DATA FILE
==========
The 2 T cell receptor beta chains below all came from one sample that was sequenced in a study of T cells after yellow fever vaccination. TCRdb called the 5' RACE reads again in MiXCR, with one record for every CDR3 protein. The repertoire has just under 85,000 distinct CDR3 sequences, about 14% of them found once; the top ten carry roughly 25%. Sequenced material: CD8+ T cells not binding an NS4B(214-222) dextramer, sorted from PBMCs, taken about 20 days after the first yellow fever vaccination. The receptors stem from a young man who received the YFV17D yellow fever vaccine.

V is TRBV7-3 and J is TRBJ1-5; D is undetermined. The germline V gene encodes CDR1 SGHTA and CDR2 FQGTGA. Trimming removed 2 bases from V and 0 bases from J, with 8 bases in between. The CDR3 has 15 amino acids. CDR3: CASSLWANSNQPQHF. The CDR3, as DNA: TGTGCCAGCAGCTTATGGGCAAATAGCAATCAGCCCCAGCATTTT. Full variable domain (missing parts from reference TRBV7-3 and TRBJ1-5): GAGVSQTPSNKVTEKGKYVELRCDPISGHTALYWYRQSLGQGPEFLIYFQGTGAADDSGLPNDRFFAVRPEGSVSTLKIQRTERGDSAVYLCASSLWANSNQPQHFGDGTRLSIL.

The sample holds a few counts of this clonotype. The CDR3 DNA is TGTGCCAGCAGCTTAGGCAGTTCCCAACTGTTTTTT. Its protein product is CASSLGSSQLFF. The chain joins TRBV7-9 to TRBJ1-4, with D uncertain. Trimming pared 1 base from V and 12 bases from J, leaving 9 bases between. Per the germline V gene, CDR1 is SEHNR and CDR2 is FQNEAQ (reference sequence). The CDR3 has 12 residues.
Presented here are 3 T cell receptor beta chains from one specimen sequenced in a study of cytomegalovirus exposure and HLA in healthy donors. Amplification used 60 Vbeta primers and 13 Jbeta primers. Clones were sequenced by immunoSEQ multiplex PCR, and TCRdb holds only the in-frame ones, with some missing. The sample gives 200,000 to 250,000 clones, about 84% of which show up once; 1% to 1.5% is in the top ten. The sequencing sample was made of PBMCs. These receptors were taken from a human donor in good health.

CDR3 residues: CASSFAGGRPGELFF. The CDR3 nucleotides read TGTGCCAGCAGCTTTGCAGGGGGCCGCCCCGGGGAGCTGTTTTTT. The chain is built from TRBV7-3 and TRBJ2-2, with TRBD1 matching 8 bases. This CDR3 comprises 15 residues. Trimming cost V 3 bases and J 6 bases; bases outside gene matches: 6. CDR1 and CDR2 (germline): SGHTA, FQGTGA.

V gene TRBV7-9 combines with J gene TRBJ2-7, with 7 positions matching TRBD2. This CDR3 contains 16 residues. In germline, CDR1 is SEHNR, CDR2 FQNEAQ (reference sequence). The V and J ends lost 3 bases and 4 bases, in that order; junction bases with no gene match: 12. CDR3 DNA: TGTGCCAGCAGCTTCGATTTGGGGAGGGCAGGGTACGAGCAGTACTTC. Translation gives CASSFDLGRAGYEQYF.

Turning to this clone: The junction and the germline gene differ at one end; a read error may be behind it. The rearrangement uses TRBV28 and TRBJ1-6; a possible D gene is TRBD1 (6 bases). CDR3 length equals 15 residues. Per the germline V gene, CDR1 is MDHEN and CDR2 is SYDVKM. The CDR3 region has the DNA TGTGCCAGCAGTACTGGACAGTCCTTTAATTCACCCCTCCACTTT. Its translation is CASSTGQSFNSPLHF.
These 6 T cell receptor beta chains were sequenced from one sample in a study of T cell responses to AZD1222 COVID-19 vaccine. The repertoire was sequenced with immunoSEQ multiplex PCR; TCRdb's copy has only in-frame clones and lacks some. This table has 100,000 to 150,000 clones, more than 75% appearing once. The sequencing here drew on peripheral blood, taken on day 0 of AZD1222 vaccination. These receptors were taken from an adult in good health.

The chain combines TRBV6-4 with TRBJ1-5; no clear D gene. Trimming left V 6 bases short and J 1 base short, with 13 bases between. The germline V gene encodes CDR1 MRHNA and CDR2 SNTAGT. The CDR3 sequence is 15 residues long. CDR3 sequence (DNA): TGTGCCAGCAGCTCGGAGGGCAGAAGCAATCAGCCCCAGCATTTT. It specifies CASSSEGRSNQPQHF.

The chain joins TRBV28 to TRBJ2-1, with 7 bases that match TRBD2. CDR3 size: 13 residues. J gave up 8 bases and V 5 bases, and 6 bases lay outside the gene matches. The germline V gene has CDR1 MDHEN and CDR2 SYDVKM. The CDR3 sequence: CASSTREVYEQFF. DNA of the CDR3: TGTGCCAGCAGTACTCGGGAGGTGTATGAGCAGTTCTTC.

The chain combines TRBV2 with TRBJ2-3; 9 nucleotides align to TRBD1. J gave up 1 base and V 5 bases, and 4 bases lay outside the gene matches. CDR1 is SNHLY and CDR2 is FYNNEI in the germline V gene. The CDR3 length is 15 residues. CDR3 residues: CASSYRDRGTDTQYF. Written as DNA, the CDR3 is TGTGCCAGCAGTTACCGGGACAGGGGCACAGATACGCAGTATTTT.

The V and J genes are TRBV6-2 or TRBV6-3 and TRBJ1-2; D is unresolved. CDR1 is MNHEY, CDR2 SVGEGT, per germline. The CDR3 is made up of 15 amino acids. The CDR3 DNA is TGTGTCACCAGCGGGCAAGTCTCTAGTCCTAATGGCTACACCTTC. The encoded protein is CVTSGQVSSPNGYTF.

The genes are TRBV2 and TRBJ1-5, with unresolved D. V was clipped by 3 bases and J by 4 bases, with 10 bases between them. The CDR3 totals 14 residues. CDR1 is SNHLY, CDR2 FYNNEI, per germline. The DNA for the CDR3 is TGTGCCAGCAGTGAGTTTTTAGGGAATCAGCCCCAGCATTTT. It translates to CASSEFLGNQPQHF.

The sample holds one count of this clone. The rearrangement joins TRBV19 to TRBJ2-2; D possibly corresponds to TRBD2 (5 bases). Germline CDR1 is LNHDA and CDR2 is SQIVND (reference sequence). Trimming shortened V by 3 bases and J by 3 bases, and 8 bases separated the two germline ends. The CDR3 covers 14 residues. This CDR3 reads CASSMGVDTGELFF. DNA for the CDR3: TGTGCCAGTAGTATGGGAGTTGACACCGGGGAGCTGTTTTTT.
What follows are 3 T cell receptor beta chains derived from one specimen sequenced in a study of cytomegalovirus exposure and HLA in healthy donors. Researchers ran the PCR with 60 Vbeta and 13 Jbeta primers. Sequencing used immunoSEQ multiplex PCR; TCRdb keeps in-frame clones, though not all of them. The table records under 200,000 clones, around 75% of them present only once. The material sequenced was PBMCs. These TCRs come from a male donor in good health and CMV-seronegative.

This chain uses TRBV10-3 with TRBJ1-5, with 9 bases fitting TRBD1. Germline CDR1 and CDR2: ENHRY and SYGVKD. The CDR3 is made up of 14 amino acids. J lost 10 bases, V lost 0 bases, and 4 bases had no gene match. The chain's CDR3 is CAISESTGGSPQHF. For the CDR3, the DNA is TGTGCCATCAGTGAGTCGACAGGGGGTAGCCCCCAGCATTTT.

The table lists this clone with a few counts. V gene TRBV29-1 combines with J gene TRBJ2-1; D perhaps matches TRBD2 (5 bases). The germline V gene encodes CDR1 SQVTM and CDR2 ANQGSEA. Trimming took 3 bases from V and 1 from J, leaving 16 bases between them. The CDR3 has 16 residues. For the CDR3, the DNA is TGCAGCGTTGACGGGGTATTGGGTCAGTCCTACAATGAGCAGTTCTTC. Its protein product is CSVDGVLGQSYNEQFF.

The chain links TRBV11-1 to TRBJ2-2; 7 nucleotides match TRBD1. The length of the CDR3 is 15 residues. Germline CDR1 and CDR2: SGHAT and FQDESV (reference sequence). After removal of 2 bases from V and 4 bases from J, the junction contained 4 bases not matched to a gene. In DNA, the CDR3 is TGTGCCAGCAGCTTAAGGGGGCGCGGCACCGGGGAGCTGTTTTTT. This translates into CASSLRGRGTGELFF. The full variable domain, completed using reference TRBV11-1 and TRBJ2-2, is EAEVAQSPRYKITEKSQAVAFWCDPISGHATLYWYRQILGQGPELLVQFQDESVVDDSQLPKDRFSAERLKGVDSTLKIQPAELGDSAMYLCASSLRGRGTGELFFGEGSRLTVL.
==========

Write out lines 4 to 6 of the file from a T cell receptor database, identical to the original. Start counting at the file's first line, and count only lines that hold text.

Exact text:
Presented here are 3 T cell receptor beta chains from one specimen sequenced in a study of cytomegalovirus exposure and HLA in healthy donors. Amplification used 60 Vbeta primers and 13 Jbeta primers. Clones were sequenced by immunoSEQ multiplex PCR, and TCRdb holds only the in-frame ones, with some missing. The sample gives 200,000 to 250,000 clones, about 84% of which show up once; 1% to 1.5% is in the top ten. The sequencing sample was made of PBMCs. These receptors were taken from a human donor in good health.

CDR3 residues: CASSFAGGRPGELFF. The CDR3 nucleotides read TGTGCCAGCAGCTTTGCAGGGGGCCGCCCCGGGGAGCTGTTTTTT. The chain is built from TRBV7-3 and TRBJ2-2, with TRBD1 matching 8 bases. This CDR3 comprises 15 residues. Trimming cost V 3 bases and J 6 bases; bases outside gene matches: 6. CDR1 and CDR2 (germline): SGHTA, FQGTGA.

V gene TRBV7-9 combines with J gene TRBJ2-7, with 7 positions matching TRBD2. This CDR3 contains 16 residues. In germline, CDR1 is SEHNR, CDR2 FQNEAQ (reference sequence). The V and J ends lost 3 bases and 4 bases, in that order; junction bases with no gene match: 12. CDR3 DNA: TGTGCCAGCAGCTTCGATTTGGGGAGGGCAGGGTACGAGCAGTACTTC. Translation gives CASSFDLGRAGYEQYF.